Friday 9 December 2016

Having the right to offer a different opinion on a matter of concern is a pillar of freedom

Kevin Myers

Published 20/10/2009 | 05:00

'I GATHER a repulsive nobody writing in a paper no one of any decency would be seen dead with has written something loathesome (sic) and inhumane," tweeted Stephen Fry to the 850,000 sad souls who follow his misspelt twitterings.

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The "repulsive nobody" is 'Daily Mail' journalist Jan Moir, who on Friday wrote a column about the late Stephen Gately which dissented from the general media encomium that surrounded the Boyzone musician. And why should she not? We must surely allow room for someone to take issue with generally agreed pieties. Having the right to offer a differing opinion, sensitive or otherwise, on a matter of great public concern, is a cornerstone of freedom.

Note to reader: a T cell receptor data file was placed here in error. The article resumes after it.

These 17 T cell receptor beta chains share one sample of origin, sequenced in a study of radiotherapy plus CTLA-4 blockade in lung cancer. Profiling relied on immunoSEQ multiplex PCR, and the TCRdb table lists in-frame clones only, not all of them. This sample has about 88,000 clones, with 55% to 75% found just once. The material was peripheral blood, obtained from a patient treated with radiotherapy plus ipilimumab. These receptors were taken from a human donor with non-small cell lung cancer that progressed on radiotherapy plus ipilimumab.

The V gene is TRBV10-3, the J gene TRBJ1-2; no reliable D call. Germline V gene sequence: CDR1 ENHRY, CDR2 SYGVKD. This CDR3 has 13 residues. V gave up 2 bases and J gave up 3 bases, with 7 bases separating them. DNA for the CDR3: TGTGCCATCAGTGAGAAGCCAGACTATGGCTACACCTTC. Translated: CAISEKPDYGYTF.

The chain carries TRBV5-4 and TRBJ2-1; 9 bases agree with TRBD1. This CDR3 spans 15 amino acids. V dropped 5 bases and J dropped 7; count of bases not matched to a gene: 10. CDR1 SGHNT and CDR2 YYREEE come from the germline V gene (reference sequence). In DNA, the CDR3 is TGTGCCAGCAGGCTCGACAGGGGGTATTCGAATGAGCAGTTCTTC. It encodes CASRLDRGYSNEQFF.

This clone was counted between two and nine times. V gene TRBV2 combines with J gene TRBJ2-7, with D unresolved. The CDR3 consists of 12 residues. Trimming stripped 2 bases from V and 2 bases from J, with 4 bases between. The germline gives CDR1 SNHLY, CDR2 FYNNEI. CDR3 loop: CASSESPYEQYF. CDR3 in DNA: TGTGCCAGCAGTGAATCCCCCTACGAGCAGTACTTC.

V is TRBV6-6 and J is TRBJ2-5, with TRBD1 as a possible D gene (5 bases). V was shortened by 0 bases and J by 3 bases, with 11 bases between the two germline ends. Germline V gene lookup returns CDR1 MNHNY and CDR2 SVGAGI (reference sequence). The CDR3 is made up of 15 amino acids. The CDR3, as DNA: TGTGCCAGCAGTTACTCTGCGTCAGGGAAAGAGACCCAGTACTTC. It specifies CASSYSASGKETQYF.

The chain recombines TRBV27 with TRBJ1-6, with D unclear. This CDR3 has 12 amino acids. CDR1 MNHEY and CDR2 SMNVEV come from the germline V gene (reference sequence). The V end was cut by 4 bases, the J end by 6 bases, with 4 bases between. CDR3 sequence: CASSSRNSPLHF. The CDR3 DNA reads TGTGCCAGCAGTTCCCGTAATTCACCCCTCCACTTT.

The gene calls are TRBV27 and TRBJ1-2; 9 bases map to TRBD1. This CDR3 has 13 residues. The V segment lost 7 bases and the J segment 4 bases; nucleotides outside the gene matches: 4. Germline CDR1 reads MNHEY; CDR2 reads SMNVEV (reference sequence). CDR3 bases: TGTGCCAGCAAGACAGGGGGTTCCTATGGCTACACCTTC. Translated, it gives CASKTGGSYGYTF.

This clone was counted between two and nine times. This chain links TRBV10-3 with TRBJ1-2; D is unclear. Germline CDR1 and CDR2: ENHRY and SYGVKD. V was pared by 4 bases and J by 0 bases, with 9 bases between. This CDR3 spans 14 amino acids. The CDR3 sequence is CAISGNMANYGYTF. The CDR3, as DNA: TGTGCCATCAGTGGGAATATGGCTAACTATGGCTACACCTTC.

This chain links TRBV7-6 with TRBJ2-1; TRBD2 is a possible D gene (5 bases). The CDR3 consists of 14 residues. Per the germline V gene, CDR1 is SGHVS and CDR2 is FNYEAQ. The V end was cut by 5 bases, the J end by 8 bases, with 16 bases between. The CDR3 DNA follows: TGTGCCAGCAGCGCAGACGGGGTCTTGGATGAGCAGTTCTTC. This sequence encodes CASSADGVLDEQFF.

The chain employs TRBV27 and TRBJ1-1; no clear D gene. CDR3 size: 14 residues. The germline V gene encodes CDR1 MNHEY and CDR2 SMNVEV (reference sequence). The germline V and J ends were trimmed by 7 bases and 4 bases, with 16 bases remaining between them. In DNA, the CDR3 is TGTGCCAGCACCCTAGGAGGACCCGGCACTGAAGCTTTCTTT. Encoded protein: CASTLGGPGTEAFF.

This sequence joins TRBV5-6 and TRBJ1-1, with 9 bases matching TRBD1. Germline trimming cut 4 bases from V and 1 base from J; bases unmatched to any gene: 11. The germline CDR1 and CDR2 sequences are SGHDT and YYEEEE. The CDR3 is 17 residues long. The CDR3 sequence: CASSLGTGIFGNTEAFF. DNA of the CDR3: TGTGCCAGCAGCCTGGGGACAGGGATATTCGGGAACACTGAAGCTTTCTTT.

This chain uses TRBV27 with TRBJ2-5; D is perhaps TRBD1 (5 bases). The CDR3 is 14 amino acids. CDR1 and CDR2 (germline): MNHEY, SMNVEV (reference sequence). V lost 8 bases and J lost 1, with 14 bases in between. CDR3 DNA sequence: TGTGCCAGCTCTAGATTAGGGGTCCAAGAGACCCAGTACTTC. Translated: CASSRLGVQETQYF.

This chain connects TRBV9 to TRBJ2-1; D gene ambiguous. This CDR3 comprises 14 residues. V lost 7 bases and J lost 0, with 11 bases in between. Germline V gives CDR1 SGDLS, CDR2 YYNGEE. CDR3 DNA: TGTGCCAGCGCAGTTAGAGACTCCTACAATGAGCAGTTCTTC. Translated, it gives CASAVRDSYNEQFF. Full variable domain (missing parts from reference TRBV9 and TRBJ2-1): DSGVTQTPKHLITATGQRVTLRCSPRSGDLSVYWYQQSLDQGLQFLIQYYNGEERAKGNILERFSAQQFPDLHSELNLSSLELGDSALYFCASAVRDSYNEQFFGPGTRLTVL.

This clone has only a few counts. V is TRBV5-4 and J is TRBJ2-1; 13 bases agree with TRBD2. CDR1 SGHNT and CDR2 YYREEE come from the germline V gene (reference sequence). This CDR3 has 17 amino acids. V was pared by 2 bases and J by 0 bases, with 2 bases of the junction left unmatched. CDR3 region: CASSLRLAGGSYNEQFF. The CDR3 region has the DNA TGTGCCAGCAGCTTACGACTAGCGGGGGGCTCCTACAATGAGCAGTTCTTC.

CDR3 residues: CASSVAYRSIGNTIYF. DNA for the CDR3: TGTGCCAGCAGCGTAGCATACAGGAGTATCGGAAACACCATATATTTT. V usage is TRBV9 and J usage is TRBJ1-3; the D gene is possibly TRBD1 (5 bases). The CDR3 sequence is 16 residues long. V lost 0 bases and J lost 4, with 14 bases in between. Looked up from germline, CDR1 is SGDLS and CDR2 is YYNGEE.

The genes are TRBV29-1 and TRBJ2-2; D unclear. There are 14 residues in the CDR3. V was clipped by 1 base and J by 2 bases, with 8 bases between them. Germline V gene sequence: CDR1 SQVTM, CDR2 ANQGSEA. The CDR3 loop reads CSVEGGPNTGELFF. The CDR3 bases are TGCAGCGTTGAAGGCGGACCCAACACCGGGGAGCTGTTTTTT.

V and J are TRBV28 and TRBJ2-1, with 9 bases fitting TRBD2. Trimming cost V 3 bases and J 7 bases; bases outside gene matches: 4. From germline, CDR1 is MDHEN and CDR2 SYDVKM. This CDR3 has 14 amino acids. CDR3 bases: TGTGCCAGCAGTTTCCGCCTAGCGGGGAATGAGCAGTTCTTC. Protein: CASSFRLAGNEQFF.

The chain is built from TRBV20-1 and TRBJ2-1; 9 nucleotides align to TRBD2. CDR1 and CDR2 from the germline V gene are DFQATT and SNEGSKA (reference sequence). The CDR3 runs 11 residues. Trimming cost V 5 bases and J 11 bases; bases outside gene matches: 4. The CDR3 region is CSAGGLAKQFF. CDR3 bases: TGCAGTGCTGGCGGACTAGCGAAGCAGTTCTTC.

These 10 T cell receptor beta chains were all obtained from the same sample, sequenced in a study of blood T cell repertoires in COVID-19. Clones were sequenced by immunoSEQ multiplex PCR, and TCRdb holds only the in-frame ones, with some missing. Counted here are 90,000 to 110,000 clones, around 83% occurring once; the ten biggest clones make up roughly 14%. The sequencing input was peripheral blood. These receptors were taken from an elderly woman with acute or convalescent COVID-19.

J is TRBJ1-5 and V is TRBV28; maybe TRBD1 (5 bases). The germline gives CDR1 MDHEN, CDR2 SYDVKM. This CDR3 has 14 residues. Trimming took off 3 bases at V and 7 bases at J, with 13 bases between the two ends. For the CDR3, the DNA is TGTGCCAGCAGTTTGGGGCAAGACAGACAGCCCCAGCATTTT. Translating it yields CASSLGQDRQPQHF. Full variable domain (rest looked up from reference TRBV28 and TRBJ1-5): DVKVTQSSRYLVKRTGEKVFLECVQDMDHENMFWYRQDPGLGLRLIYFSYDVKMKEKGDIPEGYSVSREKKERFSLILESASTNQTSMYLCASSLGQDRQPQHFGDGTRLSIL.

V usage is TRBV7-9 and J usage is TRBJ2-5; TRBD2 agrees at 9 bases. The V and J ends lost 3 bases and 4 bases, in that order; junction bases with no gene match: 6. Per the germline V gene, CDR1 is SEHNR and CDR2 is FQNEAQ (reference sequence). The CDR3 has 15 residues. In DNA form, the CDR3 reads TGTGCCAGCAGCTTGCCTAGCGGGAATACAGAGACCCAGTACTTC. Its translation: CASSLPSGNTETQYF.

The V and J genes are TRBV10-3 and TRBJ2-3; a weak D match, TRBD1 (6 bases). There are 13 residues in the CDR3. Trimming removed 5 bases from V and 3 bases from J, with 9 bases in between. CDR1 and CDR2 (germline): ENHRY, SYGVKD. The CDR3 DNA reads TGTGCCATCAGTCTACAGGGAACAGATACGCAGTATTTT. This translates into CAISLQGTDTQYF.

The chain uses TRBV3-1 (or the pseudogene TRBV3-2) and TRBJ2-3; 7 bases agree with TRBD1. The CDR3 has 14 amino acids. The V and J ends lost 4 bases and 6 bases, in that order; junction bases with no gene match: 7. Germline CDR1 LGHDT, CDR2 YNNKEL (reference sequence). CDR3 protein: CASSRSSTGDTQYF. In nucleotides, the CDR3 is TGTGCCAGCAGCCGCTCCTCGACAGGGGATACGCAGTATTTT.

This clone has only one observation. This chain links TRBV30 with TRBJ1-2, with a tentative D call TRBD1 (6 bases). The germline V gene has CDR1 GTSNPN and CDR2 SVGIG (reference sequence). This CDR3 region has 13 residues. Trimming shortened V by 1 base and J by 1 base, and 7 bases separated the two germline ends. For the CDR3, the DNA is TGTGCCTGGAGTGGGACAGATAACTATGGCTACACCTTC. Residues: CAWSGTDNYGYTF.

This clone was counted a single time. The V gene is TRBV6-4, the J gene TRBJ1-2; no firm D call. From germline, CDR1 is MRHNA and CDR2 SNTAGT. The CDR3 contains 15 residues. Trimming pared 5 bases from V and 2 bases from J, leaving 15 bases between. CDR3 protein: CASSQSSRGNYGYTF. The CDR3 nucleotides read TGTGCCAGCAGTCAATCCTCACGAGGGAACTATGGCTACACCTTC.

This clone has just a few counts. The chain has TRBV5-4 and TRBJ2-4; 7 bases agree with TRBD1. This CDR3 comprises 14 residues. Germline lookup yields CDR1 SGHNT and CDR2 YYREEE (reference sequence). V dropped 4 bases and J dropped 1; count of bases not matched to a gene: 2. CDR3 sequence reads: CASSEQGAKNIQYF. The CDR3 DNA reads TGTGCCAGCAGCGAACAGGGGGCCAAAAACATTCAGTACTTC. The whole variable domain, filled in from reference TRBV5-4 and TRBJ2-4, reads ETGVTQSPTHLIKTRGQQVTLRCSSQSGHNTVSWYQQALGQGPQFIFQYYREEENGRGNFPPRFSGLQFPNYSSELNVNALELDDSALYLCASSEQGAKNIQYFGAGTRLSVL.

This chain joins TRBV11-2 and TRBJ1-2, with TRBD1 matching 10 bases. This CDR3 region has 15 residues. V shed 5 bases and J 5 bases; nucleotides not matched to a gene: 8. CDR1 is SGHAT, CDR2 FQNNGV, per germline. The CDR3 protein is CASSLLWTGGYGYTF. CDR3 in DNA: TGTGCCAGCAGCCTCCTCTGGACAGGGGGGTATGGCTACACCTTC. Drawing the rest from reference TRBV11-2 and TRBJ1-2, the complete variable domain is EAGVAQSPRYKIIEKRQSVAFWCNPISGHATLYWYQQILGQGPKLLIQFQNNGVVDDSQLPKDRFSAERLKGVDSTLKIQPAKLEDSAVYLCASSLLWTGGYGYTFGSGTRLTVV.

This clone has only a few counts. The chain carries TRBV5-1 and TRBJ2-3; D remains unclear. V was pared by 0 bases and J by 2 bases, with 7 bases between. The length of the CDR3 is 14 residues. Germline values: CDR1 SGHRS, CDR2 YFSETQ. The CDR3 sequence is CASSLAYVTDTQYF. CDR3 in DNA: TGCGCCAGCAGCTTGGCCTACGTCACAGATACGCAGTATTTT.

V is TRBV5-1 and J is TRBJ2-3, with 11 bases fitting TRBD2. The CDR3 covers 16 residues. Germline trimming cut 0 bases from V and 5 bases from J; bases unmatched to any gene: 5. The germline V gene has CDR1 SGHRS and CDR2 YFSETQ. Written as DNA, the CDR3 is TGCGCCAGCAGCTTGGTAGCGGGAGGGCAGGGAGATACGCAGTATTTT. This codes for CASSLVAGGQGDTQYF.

Stephen Fry clearly does not agree. As a celebrity, a luvvie, a Jew and a homosexual, he is untouchable, Princess Diana, the Queen Mother and Oscar Wilde rolled into one. No doubt in his moral cosmos it is sinful for a "nobody" -- that is, a mere non-celebrity like Jan Moir -- even to offer an opinion that differs from his. No doubt this also makes her "repulsive". The fact that she writes in the 'Daily Mail' is, of itself, an indictment according to same "liberal" world-view of his. And that he had not troubled himself to read that dissentient view ("I gather ... .") will, of course, not lead to any criticism of his conduct.

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